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iPathology: Robotic Applications and Management of Plants and Plant Diseases

Department of Agricultural and Biological Engineering, University of Florida, Southwest Florida Research and Education Center, 2685 FL-29, Immokalee, FL 34142, USA
Department of Physics and Engineering, California State University, 9001 Stockdale Highway, Bakersfield, CA 93311, USA
Department of Biological and Environmental Sciences and Technologies, University of Salento, via Prov.le Monteroni, 73100 Lecce, Italy
Authors to whom correspondence should be addressed.
Sustainability 2017, 9(6), 1010;
Received: 13 March 2017 / Revised: 8 June 2017 / Accepted: 9 June 2017 / Published: 12 June 2017
The rapid development of new technologies and the changing landscape of the online world (e.g., Internet of Things (IoT), Internet of All, cloud-based solutions) provide a unique opportunity for developing automated and robotic systems for urban farming, agriculture, and forestry. Technological advances in machine vision, global positioning systems, laser technologies, actuators, and mechatronics have enabled the development and implementation of robotic systems and intelligent technologies for precision agriculture. Herein, we present and review robotic applications on plant pathology and management, and emerging agricultural technologies for intra-urban agriculture. Greenhouse advanced management systems and technologies have been greatly developed in the last years, integrating IoT and WSN (Wireless Sensor Network). Machine learning, machine vision, and AI (Artificial Intelligence) have been utilized and applied in agriculture for automated and robotic farming. Intelligence technologies, using machine vision/learning, have been developed not only for planting, irrigation, weeding (to some extent), pruning, and harvesting, but also for plant disease detection and identification. However, plant disease detection still represents an intriguing challenge, for both abiotic and biotic stress. Many recognition methods and technologies for identifying plant disease symptoms have been successfully developed; still, the majority of them require a controlled environment for data acquisition to avoid false positives. Machine learning methods (e.g., deep and transfer learning) present promising results for improving image processing and plant symptom identification. Nevertheless, diagnostic specificity is a challenge for microorganism control and should drive the development of mechatronics and robotic solutions for disease management. View Full-Text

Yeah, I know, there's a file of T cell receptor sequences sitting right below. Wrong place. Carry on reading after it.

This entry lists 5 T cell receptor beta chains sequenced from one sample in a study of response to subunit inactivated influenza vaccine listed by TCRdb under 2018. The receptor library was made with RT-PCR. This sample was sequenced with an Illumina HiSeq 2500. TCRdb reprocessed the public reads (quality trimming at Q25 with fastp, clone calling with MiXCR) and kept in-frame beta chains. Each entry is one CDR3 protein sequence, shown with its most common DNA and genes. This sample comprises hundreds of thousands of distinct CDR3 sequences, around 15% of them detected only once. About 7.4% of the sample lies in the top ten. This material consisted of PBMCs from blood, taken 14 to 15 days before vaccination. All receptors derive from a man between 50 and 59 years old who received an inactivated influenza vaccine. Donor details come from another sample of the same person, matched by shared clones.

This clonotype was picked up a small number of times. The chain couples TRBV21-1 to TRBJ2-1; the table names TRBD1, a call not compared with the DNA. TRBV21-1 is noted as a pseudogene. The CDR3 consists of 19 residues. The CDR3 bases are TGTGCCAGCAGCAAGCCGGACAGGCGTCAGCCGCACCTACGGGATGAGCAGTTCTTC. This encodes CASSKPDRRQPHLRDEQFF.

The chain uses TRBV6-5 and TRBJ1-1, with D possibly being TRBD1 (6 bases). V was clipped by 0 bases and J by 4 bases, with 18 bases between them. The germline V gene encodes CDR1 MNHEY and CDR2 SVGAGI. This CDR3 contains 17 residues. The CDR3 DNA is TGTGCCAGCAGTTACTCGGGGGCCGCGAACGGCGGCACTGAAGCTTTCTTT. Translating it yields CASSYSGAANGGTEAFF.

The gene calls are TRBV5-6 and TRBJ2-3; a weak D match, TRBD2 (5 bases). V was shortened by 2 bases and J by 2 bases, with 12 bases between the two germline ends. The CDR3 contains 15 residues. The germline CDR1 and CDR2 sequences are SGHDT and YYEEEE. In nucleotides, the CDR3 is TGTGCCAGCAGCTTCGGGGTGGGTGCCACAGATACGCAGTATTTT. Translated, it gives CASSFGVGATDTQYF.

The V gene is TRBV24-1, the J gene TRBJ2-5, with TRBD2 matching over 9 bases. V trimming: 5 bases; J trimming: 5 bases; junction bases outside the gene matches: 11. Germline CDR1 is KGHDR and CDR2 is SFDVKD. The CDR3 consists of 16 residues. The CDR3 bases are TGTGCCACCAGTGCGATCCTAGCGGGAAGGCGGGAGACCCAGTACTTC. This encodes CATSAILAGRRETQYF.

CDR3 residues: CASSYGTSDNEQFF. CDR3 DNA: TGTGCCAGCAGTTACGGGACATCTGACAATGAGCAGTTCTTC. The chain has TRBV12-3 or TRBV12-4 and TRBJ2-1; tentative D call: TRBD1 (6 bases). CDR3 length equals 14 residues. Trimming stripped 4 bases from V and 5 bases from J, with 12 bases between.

Keywords: machine vision; machine learning; vertical farming systems; mechatronics; smart machines; smart city machine vision; machine learning; vertical farming systems; mechatronics; smart machines; smart city
MDPI and ACS Style

Ampatzidis, Y.; De Bellis, L.; Luvisi, A. iPathology: Robotic Applications and Management of Plants and Plant Diseases. Sustainability 2017, 9, 1010.

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